Ric got into snowmobiling early and turned to racing in 1967. His work contributed. He was a service shop foreman for a Wayzata Minnesota marine and snowmobile dealership. He started riding Ski-Doos because that was the favorite of his bother-in-law, Al Reay. Ric however moved to Polaris (with those mighty 372cc JLOs) raced them in 1967/68. In 1969 he knew Ski-Doo was a comer and smartly joined the 1970-1971 MacCharles team. In 1972 and 1973 he went back to Polaris and raced on the Larson-Olson Polaris distributorship team and did very well. He placed in the top three in several World Series races. He favored big bore sleds but always had a small displacement sled for his wife Mollie which he raced too. He did his own sled tuning and spent much time perfecting which would result in his being the top of his class wherever he raced. His winning platform was “a quick start, a faster machine, a heavy throttle hand and using my bean.” Why did he race? Honestly he admitted ”I enjoy the fame and glory of winning. I like speed, the competition and beating others.”
Ric after the racing days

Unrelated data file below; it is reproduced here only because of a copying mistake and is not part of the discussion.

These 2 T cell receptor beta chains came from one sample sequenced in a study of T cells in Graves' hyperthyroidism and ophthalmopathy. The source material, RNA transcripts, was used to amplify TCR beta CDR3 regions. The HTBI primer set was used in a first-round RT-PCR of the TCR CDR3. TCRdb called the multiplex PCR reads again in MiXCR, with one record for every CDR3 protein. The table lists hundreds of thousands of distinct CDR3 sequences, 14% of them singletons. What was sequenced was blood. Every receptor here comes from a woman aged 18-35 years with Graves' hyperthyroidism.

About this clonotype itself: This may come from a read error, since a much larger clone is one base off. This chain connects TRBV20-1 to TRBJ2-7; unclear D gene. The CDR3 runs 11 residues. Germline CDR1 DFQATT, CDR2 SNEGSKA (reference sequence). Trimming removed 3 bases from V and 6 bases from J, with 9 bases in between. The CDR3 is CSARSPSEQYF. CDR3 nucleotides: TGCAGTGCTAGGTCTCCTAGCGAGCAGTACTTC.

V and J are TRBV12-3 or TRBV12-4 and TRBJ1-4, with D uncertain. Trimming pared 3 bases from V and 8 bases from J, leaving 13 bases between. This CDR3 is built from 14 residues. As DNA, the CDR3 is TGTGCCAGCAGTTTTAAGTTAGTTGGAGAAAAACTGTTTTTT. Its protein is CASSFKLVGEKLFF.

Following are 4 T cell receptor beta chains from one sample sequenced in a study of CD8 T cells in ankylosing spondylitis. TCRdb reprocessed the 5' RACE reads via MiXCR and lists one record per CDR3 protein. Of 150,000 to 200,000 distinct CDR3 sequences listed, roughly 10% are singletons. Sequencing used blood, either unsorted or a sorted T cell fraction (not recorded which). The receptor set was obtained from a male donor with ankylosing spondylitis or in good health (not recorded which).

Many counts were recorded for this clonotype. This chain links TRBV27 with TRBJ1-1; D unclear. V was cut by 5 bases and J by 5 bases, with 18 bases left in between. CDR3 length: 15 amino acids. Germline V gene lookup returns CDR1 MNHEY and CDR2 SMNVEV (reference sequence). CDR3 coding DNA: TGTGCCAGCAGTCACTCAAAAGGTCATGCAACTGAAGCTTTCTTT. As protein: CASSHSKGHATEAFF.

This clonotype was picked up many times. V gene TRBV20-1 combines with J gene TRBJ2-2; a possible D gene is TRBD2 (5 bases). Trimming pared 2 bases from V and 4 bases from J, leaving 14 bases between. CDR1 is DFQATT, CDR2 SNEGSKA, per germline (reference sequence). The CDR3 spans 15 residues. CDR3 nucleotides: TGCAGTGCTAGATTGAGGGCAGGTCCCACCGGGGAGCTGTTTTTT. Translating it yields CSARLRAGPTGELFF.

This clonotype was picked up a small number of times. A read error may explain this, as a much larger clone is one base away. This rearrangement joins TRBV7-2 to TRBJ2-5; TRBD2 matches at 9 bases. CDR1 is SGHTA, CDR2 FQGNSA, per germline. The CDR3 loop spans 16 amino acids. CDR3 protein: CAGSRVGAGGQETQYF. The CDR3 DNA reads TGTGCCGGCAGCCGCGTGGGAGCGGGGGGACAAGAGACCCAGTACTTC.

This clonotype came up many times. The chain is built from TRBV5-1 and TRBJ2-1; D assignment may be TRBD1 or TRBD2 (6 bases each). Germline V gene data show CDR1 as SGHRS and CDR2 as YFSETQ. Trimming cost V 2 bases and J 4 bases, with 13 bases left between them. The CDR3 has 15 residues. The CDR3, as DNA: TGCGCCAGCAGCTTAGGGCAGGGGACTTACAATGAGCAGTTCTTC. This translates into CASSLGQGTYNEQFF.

After sled racing he turned to fishing and hunting. In early 2000s he and his brother, Phil, attempted a return to vintage snowmobile racing. The results were disappointing. The then vintage race crowd was way beyond in technology and the Littles soon dropped out. Along about 2009 he made the mistake of taking a car racing school the Brainerd International Race track. He was hooked and considered a move into car racing but the costs were prohibitive. He centered on kart racing and was soon the fellow to beat in his shifter classes, 125cc and 500cc two strokes. When Mollie died Ric dropped most of his other activities to chase a little white ball. For the last three years he’s been a 365 day golf fanatic. He spends his winters in Florida as a snowbird and returns here to golf too. Ric is now 74.
Mollie Little - Plymouth, MN